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At The Rose, it’s business as usual

Published: October 16, 2009
Section: Front Page


MOUNTING MASTERPIECES: A Rose Art preparateur hangs a painting in anticipation of the museum’s exhibit, which will open Oct. 28 at 6 p.m.<br /><i>PHOTO BY Max Shay/The Hoot</i>

MOUNTING MASTERPIECES: A Rose Art preparateur hangs a painting in anticipation of the museum’s exhibit, which will open Oct. 28 at 6 p.m.
PHOTO BY Max Shay/The Hoot

Two museum preparateurs folded a giant plastic tarp while another swept sawdust from the floor of the Lois Foster Gallery of the Rose Art Museum, as soft country music played from a radio in the corner, its twang bouncing off the high ceiling of the room.

They had just finished constructing a temporary wall in the center of the gallery to divide the room into four sections for the museum’s exhibition of its permanent collection, which will open Oct. 28 and last throughout the school year.

While this week has been one that is full of speculation about how the attorney general’s investigation into the university and the denial of the university’s motion to suppress a lawsuit concerning the Rose Art Museum could affect the museum’s operation, at the museum itself, this week has been business as usual.

“We’re certainly following the suit very closely,” Director of Museum Operations Roy Dawes said, “but this motion and the legal stuff doesn’t affect our operations, and it doesn’t affect the exhibit.”

Dawes stood on the upper floor of The Rose gallery, looking into the Foster gallery, overseeing his preparateur team, surrounded by paintings leaning up against blank walls and waiting for the paintings to be hung.

He was waiting to hang the paintings–including a Warhol and a Chagall, among others — until next week, when Adelina Jedrzejczak, co-curator of the exhibit would arrive from London and help finalize the list of art to be shown.

The exhibit, which opens on Oct. 28 at 6 p.m, will be divided into six sections, similar to the six chapters of the recently released The Rose Art Museum at Brandeis, a catalogue of the museum’s permanent collection.

<i>PHOTO BY Max Shay/The Hoot</i>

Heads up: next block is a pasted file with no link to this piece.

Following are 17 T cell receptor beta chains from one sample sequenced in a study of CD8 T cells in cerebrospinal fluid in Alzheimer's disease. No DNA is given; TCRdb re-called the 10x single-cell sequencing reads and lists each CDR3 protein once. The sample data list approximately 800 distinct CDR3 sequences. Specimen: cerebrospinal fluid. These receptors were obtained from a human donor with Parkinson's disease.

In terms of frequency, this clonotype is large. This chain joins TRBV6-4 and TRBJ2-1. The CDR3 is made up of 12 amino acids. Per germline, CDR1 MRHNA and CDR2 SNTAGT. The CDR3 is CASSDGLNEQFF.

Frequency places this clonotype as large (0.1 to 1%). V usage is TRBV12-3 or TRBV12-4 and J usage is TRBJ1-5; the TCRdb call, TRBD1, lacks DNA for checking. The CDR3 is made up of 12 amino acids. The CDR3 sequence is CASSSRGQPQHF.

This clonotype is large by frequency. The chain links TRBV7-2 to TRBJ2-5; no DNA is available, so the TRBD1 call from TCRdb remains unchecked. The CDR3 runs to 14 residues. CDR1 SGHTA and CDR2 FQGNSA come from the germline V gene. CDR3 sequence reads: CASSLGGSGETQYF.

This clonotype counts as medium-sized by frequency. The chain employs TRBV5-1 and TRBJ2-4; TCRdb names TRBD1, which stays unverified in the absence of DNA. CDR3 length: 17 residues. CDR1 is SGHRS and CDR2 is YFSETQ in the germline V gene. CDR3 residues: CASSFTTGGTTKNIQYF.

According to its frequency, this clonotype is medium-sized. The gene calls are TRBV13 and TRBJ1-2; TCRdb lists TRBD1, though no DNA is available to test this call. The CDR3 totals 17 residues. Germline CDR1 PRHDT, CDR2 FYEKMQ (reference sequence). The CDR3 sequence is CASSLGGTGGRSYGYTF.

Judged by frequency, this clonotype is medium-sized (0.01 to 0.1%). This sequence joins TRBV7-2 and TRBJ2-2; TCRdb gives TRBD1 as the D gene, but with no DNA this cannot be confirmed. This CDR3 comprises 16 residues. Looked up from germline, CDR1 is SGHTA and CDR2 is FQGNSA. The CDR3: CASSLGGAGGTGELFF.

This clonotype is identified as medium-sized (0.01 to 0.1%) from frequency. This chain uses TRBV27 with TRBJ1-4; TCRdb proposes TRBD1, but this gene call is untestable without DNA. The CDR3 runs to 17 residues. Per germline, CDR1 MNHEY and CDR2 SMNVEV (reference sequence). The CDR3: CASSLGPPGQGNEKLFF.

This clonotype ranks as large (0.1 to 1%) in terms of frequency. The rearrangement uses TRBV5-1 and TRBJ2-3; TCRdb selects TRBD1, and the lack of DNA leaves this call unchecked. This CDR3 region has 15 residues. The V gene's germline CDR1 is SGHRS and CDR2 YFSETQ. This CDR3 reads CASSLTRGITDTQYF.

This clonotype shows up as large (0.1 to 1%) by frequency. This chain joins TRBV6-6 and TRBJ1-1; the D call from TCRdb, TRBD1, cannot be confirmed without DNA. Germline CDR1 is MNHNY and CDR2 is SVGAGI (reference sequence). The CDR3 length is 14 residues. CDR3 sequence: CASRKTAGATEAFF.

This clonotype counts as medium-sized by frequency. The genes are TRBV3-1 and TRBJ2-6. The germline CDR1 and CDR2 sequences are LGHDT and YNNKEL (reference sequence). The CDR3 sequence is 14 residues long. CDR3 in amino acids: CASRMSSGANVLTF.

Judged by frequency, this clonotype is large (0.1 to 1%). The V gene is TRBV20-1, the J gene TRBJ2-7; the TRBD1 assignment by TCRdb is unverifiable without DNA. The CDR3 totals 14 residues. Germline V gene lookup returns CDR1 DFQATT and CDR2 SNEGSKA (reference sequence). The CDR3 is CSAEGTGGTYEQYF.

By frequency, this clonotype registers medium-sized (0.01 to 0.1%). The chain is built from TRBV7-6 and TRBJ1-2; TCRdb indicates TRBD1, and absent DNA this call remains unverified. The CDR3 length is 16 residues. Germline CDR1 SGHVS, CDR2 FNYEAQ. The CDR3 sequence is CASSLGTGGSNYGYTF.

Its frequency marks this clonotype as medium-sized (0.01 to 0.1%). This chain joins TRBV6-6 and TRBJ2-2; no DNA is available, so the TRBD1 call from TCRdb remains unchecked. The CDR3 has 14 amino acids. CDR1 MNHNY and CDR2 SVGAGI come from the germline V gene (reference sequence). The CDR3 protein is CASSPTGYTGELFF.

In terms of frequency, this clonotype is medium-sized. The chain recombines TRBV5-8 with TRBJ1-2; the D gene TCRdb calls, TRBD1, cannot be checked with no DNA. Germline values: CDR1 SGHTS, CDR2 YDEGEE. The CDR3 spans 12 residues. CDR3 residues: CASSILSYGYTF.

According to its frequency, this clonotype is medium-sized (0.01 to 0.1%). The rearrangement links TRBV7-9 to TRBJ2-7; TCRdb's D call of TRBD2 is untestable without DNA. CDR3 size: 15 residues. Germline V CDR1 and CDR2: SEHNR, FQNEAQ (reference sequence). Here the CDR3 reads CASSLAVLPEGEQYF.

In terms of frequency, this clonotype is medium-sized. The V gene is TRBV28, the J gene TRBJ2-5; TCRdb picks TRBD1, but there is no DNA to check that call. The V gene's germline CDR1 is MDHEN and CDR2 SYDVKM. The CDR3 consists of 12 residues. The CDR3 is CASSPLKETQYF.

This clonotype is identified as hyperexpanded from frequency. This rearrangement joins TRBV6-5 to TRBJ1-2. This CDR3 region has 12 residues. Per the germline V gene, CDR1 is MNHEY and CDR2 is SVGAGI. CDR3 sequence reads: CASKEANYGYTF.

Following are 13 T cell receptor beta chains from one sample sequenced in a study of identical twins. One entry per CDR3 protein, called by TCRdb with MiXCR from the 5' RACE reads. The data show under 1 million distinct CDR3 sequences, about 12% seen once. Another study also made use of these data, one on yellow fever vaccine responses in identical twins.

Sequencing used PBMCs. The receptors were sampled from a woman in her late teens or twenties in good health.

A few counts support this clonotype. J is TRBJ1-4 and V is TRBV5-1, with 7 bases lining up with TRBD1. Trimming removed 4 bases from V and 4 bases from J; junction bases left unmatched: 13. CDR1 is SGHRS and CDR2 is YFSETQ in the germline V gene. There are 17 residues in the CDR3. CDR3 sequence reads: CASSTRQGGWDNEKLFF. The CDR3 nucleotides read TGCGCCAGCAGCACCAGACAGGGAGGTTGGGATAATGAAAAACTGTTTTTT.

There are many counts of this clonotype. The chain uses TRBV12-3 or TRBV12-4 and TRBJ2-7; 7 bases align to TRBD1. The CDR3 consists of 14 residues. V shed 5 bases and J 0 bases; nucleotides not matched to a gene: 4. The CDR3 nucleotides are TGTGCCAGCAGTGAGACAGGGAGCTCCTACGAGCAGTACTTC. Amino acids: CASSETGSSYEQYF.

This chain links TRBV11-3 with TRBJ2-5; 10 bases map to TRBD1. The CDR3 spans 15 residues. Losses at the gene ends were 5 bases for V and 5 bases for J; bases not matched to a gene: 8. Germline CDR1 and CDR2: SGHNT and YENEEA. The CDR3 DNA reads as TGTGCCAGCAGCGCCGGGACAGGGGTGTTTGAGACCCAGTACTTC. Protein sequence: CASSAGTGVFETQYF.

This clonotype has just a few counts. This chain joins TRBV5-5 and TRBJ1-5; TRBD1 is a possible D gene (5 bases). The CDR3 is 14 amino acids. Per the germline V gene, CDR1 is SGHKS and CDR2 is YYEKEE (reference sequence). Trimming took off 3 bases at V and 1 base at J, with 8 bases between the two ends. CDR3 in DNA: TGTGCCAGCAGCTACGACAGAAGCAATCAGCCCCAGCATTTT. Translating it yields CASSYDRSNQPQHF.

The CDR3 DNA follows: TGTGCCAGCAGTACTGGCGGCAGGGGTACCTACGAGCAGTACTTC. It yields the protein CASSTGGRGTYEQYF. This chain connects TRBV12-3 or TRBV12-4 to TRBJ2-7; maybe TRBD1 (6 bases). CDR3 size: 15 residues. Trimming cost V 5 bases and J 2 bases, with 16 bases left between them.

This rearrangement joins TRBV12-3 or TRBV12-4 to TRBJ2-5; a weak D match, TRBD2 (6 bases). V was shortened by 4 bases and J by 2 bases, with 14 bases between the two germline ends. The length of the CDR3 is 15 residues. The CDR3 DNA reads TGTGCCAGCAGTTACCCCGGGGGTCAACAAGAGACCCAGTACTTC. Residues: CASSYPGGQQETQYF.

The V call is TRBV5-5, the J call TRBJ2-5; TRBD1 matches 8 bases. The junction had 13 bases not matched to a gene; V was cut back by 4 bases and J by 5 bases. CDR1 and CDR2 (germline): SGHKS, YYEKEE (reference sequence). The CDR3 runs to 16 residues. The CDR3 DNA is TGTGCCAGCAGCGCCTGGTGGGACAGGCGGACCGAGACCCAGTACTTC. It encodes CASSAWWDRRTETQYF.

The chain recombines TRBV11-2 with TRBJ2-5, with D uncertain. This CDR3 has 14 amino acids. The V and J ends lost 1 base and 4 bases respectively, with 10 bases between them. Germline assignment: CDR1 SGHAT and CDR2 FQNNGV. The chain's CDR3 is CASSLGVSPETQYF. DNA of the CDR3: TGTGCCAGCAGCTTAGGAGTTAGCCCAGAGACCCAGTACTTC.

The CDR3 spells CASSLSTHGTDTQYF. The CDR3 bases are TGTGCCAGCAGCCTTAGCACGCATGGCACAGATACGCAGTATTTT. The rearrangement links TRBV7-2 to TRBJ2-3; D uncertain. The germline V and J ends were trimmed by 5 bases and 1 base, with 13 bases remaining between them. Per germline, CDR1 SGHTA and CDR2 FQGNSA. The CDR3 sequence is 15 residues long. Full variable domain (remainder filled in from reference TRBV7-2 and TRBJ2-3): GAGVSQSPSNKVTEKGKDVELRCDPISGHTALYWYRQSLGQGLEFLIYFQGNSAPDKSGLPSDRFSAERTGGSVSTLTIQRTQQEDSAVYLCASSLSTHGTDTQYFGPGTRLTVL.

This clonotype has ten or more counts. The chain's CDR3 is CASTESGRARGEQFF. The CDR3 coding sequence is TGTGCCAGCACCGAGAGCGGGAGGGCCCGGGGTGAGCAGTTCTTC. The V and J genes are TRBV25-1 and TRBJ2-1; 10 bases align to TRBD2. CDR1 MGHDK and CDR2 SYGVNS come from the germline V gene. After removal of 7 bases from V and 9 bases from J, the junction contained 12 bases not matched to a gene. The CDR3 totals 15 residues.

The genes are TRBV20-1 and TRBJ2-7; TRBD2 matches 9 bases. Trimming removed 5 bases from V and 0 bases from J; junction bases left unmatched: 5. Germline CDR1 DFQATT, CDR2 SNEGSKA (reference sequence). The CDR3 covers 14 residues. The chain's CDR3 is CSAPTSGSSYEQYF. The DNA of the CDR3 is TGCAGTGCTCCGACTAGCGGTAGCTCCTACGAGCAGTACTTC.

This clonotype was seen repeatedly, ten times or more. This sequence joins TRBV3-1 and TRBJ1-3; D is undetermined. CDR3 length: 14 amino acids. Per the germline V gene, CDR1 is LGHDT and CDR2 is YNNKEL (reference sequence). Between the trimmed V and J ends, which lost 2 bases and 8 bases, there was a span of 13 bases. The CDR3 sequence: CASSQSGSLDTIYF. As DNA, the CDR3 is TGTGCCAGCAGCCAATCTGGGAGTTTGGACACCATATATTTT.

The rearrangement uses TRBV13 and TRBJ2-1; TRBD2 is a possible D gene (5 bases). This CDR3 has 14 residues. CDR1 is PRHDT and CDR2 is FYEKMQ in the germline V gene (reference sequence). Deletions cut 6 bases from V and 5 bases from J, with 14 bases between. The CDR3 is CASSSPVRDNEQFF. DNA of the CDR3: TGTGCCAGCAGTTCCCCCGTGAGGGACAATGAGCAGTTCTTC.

PHOTO BY Max Shay/The Hoot

Though it is proceeding with its exhibit, the museum has not been unchanged by the legal battle that looms over the future of its collection this summer.

As Dawes walked down the stairs to the lower floor of the Rose Gallery where the museum will showcase its vast photography collection, he looked at the wall.

“We were thinking of making this a timeline of the history of the museum and the collection so people knew where all this great art came from,” he said, “but then we’d have to get into the whole controversy, so I don’t know about that.”

This exhibit is the first time that all three galleries of the museum will be used to exhibit only pieces from the permanent collection — in part because the university has ordered it to do so, but also because “this collection doesn’t get shown enough.”

“There’s a lot of curiosity about what we have here,” Dawes said.

In addition, while the museum typically has three exhibits per year, the exhibition of the permanent collection will last through May, though Dawes said he will rotate the artwork in the exhibit so as to encourage “multiple visits.”

The staff has also been severely cut (Dawes himself only began running the museum this summer, after former Director Michael Rush’s contract ran up in June and was not renewed), and the museum now survives on two full time staff members, and one part time staff member, along with up to 20 students who work both in the museum office and as guides once a week.

Dawes also has hired a preparateur staff of four to help set up the exhibit. “It’s been challenging to get everything and everyone up and running again,” Dawes said. “But we’re just putting together an exhibit like we always do.”